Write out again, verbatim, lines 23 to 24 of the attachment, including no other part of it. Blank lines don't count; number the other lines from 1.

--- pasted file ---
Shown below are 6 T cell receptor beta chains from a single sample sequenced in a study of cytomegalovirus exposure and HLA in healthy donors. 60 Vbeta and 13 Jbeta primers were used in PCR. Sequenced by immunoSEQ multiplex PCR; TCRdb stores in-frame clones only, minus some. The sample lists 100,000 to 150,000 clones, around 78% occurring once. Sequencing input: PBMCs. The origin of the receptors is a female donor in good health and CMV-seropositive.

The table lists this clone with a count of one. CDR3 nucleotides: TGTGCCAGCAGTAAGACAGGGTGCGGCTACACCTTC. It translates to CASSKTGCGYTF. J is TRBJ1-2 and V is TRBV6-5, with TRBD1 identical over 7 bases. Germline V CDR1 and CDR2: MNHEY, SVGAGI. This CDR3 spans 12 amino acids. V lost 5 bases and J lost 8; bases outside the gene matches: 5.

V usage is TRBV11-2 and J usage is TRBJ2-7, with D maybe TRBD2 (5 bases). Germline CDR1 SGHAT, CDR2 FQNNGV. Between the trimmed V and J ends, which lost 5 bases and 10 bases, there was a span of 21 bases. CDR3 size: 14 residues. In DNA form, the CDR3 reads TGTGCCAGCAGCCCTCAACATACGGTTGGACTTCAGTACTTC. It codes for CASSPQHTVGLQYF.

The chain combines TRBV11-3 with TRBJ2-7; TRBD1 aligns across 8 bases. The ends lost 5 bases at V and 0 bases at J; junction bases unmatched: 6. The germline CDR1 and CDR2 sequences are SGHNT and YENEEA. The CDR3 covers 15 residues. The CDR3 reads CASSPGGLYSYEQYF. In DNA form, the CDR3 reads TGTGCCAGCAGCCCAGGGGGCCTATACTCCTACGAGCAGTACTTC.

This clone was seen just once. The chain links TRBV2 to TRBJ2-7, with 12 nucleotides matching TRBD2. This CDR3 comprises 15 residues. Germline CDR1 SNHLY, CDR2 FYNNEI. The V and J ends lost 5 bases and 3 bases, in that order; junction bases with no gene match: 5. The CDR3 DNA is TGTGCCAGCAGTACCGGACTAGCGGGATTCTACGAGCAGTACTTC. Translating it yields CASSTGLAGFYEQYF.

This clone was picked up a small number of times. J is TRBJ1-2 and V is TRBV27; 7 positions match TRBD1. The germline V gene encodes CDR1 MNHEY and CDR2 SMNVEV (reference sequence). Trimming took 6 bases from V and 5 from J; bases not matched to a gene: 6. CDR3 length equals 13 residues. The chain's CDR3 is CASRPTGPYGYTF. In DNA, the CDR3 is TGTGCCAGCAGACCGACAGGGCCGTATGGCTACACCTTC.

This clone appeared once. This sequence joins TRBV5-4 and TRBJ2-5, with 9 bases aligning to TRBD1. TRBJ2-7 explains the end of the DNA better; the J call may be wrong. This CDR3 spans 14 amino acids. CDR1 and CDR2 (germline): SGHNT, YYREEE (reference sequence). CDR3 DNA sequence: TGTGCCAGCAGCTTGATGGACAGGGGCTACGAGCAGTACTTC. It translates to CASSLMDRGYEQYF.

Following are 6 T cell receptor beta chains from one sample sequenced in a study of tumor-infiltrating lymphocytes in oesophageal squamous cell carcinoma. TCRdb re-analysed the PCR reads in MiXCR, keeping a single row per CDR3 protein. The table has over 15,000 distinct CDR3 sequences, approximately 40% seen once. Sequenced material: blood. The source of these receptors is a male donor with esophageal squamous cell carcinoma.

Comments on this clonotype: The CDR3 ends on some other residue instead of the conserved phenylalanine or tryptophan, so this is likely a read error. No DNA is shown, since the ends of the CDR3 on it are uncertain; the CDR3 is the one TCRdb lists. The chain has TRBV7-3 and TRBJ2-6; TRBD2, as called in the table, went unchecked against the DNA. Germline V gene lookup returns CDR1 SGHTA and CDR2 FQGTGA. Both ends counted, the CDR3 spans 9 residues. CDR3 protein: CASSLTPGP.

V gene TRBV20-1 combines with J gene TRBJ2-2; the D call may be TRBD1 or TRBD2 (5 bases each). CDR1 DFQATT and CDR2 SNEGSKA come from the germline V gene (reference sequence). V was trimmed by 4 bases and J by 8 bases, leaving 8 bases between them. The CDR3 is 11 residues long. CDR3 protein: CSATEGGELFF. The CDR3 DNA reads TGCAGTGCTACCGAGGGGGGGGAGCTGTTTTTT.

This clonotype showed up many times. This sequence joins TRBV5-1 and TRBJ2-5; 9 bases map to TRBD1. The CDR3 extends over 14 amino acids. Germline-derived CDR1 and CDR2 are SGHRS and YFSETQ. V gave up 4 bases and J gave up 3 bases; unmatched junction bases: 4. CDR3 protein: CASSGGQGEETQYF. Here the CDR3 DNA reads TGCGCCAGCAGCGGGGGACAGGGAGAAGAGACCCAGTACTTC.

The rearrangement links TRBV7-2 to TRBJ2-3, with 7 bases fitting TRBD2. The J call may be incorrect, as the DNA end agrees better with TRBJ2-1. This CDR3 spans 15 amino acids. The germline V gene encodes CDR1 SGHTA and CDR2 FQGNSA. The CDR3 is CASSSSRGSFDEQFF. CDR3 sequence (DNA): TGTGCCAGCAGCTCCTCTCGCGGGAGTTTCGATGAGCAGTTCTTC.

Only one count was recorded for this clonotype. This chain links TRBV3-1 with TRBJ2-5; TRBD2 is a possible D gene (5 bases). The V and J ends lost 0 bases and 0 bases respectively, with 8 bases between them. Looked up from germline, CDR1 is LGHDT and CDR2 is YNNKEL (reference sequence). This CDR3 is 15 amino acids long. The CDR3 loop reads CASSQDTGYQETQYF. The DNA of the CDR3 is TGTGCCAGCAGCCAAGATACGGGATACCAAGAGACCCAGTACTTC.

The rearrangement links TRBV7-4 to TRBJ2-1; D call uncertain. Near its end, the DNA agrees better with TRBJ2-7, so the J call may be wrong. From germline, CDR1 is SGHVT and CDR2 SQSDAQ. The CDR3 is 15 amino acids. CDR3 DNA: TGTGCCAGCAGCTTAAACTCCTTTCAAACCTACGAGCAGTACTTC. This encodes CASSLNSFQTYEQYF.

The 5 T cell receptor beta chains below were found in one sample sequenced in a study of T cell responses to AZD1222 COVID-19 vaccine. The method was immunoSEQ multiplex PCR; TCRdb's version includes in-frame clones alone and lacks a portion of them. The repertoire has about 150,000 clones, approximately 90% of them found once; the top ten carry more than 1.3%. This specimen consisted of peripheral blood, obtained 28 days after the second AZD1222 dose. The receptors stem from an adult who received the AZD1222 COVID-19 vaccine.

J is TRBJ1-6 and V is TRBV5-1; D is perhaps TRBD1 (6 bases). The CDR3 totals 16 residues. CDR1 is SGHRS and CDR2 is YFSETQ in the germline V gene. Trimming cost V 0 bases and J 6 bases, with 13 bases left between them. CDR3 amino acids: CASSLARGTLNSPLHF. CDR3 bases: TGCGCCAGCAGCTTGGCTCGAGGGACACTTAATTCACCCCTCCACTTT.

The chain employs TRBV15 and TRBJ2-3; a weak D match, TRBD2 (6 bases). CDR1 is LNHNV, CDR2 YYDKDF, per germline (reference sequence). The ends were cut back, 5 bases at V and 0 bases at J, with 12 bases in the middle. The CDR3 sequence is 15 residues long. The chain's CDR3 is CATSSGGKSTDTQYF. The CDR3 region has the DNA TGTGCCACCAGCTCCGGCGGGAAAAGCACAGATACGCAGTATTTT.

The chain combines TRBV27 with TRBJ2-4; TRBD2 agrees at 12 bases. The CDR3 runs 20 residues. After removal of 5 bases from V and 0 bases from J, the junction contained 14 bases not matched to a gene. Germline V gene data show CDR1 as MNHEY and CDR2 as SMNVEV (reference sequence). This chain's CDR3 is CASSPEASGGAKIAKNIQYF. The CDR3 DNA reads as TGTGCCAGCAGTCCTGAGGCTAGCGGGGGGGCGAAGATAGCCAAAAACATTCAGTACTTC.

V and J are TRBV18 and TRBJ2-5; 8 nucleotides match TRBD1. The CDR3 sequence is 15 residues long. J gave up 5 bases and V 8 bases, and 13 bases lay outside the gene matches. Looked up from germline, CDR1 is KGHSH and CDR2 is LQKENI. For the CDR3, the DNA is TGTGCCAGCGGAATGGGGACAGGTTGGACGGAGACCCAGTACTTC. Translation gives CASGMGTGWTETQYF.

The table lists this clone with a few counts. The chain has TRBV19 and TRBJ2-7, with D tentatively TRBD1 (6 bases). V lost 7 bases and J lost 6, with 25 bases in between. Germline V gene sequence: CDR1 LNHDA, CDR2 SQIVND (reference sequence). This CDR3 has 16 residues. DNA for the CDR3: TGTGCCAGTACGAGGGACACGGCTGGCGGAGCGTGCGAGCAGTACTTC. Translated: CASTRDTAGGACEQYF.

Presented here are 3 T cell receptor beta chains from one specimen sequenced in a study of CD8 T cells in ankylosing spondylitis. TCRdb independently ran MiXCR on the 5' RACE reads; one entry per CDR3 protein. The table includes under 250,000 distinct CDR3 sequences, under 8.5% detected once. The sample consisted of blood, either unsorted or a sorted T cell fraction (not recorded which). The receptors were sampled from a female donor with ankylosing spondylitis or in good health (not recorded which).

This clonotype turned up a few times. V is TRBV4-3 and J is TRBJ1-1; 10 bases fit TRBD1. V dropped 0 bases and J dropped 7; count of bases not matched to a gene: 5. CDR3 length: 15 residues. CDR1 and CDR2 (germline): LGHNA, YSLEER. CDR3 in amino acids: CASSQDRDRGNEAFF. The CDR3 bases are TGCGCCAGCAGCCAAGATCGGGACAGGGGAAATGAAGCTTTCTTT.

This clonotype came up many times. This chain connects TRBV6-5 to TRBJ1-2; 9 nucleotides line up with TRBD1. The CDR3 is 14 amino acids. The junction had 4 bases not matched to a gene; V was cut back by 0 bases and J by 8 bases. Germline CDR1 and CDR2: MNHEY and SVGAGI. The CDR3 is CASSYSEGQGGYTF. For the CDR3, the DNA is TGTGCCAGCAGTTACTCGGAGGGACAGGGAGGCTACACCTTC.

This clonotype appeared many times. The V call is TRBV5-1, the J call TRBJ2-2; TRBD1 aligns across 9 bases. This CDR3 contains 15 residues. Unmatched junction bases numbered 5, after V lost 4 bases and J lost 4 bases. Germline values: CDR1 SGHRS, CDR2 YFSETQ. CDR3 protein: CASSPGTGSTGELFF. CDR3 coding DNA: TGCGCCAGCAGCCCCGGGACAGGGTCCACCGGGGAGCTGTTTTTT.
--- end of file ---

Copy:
This clonotype came up many times. This chain connects TRBV6-5 to TRBJ1-2; 9 nucleotides line up with TRBD1. The CDR3 is 14 amino acids. The junction had 4 bases not matched to a gene; V was cut back by 0 bases and J by 8 bases. Germline CDR1 and CDR2: MNHEY and SVGAGI. The CDR3 is CASSYSEGQGGYTF. For the CDR3, the DNA is TGTGCCAGCAGTTACTCGGAGGGACAGGGAGGCTACACCTTC.

This clonotype appeared many times. The V call is TRBV5-1, the J call TRBJ2-2; TRBD1 aligns across 9 bases. This CDR3 contains 15 residues. Unmatched junction bases numbered 5, after V lost 4 bases and J lost 4 bases. Germline values: CDR1 SGHRS, CDR2 YFSETQ. CDR3 protein: CASSPGTGSTGELFF. CDR3 coding DNA: TGCGCCAGCAGCCCCGGGACAGGGTCCACCGGGGAGCTGTTTTTT.